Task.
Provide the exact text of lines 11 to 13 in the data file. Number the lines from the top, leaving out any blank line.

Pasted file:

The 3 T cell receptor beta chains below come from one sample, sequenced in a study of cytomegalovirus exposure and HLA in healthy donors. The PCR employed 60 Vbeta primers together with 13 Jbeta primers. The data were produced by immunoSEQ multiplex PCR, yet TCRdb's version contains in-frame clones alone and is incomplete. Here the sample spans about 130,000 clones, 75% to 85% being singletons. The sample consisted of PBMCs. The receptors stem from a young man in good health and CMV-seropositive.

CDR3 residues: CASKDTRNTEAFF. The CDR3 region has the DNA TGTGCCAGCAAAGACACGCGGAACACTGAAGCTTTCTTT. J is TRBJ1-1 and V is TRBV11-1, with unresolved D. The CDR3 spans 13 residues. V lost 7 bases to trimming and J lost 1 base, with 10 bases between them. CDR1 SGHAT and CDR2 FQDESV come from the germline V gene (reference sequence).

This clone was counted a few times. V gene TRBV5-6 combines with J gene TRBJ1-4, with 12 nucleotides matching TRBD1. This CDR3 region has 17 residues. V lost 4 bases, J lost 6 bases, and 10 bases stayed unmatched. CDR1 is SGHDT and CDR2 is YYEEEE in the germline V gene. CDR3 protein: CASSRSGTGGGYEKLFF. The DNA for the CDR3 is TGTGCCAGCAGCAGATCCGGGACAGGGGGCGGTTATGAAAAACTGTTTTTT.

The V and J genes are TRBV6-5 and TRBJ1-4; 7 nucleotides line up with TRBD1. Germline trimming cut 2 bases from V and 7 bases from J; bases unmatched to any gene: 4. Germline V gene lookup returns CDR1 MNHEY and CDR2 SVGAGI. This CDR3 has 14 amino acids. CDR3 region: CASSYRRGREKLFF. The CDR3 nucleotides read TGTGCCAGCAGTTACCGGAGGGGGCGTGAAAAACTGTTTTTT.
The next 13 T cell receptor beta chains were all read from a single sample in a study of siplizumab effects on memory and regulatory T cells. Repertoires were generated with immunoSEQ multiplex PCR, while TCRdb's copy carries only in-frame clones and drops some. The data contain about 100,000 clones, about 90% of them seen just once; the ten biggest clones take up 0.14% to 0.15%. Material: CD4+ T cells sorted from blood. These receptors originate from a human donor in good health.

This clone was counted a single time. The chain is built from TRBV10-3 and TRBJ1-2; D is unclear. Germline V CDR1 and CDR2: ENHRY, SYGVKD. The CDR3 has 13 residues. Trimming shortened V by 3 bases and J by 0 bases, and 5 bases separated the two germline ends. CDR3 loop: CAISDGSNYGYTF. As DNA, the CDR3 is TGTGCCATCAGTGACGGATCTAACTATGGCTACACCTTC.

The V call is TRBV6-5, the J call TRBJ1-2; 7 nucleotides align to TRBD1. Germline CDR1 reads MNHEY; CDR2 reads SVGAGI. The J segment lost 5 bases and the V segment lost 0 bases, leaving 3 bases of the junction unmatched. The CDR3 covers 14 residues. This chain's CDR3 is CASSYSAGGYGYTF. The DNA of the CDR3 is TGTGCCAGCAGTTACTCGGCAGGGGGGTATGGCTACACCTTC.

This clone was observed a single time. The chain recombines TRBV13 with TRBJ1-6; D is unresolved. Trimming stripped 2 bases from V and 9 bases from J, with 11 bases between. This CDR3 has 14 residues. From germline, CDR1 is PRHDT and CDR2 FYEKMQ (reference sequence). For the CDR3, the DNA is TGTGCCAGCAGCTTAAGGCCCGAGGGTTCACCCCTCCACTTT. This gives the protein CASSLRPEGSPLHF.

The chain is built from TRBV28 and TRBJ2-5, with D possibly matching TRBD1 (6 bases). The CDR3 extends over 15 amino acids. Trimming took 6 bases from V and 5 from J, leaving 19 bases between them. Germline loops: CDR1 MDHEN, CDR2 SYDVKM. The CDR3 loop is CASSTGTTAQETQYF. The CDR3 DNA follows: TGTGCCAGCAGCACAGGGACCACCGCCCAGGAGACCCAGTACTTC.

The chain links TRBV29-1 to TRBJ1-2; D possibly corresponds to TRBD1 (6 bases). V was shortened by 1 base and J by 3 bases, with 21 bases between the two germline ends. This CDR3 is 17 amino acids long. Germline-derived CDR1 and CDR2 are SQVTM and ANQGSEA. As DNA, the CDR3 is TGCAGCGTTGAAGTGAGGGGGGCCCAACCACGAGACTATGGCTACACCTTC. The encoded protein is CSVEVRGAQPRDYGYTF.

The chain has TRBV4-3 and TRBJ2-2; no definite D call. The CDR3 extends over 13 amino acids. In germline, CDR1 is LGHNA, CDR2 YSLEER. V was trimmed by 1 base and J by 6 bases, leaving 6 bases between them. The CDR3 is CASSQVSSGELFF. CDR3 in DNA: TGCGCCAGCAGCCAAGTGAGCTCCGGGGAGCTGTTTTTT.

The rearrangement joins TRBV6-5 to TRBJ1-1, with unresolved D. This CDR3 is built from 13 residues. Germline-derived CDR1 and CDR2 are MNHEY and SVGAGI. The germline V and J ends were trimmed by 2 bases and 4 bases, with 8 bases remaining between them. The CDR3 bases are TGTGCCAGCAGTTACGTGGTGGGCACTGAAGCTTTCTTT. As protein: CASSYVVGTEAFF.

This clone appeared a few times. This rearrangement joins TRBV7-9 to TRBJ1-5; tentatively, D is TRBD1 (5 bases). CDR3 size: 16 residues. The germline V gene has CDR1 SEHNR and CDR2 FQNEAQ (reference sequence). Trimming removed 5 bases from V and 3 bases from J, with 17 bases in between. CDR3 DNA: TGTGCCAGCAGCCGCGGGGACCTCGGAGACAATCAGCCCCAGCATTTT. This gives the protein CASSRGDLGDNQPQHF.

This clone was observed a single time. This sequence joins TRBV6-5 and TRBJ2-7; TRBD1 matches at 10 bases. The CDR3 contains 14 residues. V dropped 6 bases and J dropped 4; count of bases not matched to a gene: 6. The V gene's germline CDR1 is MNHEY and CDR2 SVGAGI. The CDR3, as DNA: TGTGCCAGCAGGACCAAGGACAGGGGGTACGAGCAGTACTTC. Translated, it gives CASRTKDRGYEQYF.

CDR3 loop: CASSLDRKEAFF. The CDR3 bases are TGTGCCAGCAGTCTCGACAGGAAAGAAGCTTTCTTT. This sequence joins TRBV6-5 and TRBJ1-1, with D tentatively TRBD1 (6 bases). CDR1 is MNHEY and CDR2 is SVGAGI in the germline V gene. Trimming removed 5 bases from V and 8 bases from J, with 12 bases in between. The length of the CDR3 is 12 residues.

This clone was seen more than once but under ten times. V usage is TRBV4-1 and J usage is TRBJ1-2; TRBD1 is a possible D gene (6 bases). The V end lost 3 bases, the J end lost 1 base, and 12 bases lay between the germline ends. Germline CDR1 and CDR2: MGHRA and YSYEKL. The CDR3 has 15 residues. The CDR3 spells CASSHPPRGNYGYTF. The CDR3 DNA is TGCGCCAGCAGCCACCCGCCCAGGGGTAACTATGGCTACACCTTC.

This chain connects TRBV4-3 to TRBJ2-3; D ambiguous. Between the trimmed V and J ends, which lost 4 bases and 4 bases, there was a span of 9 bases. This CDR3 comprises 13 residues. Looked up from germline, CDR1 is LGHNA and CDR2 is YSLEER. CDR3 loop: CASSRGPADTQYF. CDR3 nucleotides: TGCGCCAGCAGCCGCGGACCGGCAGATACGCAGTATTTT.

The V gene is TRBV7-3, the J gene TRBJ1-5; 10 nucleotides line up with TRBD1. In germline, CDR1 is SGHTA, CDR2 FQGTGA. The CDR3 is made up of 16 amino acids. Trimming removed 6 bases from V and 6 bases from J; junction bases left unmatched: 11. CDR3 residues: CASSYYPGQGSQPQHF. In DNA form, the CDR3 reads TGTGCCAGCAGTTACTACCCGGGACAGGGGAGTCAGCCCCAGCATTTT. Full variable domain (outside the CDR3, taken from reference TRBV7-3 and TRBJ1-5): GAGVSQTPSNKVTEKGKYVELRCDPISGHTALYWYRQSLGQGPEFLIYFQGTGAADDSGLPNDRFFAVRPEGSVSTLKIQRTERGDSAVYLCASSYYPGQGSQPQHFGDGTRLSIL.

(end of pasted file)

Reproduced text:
The chain has TRBV4-3 and TRBJ2-2; no definite D call. The CDR3 extends over 13 amino acids. In germline, CDR1 is LGHNA, CDR2 YSLEER. V was trimmed by 1 base and J by 6 bases, leaving 6 bases between them. The CDR3 is CASSQVSSGELFF. CDR3 in DNA: TGCGCCAGCAGCCAAGTGAGCTCCGGGGAGCTGTTTTTT.

The rearrangement joins TRBV6-5 to TRBJ1-1, with unresolved D. This CDR3 is built from 13 residues. Germline-derived CDR1 and CDR2 are MNHEY and SVGAGI. The germline V and J ends were trimmed by 2 bases and 4 bases, with 8 bases remaining between them. The CDR3 bases are TGTGCCAGCAGTTACGTGGTGGGCACTGAAGCTTTCTTT. As protein: CASSYVVGTEAFF.

This clone appeared a few times. This rearrangement joins TRBV7-9 to TRBJ1-5; tentatively, D is TRBD1 (5 bases). CDR3 size: 16 residues. The germline V gene has CDR1 SEHNR and CDR2 FQNEAQ (reference sequence). Trimming removed 5 bases from V and 3 bases from J, with 17 bases in between. CDR3 DNA: TGTGCCAGCAGCCGCGGGGACCTCGGAGACAATCAGCCCCAGCATTTT. This gives the protein CASSRGDLGDNQPQHF.